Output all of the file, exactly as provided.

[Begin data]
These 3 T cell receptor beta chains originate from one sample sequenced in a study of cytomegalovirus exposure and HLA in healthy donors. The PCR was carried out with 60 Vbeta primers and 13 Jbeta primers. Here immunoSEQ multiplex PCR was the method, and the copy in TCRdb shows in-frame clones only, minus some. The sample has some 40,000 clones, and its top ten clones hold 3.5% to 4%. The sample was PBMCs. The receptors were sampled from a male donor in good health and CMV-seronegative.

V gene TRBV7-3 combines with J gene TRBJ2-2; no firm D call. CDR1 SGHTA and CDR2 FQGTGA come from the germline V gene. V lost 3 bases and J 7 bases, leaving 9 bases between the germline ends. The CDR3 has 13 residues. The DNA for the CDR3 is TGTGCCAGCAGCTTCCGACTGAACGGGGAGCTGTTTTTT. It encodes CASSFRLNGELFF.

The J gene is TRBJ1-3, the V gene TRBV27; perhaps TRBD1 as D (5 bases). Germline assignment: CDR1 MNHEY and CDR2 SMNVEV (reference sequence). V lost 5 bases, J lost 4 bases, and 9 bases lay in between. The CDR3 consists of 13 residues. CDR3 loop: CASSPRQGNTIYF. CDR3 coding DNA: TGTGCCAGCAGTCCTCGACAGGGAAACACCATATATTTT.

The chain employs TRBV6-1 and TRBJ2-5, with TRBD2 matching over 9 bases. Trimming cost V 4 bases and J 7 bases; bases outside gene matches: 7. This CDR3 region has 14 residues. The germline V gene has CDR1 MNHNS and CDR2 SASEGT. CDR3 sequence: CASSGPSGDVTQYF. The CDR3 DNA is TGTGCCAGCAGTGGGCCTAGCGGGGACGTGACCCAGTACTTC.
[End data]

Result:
These 3 T cell receptor beta chains originate from one sample sequenced in a study of cytomegalovirus exposure and HLA in healthy donors. The PCR was carried out with 60 Vbeta primers and 13 Jbeta primers. Here immunoSEQ multiplex PCR was the method, and the copy in TCRdb shows in-frame clones only, minus some. The sample has some 40,000 clones, and its top ten clones hold 3.5% to 4%. The sample was PBMCs. The receptors were sampled from a male donor in good health and CMV-seronegative.

V gene TRBV7-3 combines with J gene TRBJ2-2; no firm D call. CDR1 SGHTA and CDR2 FQGTGA come from the germline V gene. V lost 3 bases and J 7 bases, leaving 9 bases between the germline ends. The CDR3 has 13 residues. The DNA for the CDR3 is TGTGCCAGCAGCTTCCGACTGAACGGGGAGCTGTTTTTT. It encodes CASSFRLNGELFF.

The J gene is TRBJ1-3, the V gene TRBV27; perhaps TRBD1 as D (5 bases). Germline assignment: CDR1 MNHEY and CDR2 SMNVEV (reference sequence). V lost 5 bases, J lost 4 bases, and 9 bases lay in between. The CDR3 consists of 13 residues. CDR3 loop: CASSPRQGNTIYF. CDR3 coding DNA: TGTGCCAGCAGTCCTCGACAGGGAAACACCATATATTTT.

The chain employs TRBV6-1 and TRBJ2-5, with TRBD2 matching over 9 bases. Trimming cost V 4 bases and J 7 bases; bases outside gene matches: 7. This CDR3 region has 14 residues. The germline V gene has CDR1 MNHNS and CDR2 SASEGT. CDR3 sequence: CASSGPSGDVTQYF. The CDR3 DNA is TGTGCCAGCAGTGGGCCTAGCGGGGACGTGACCCAGTACTTC.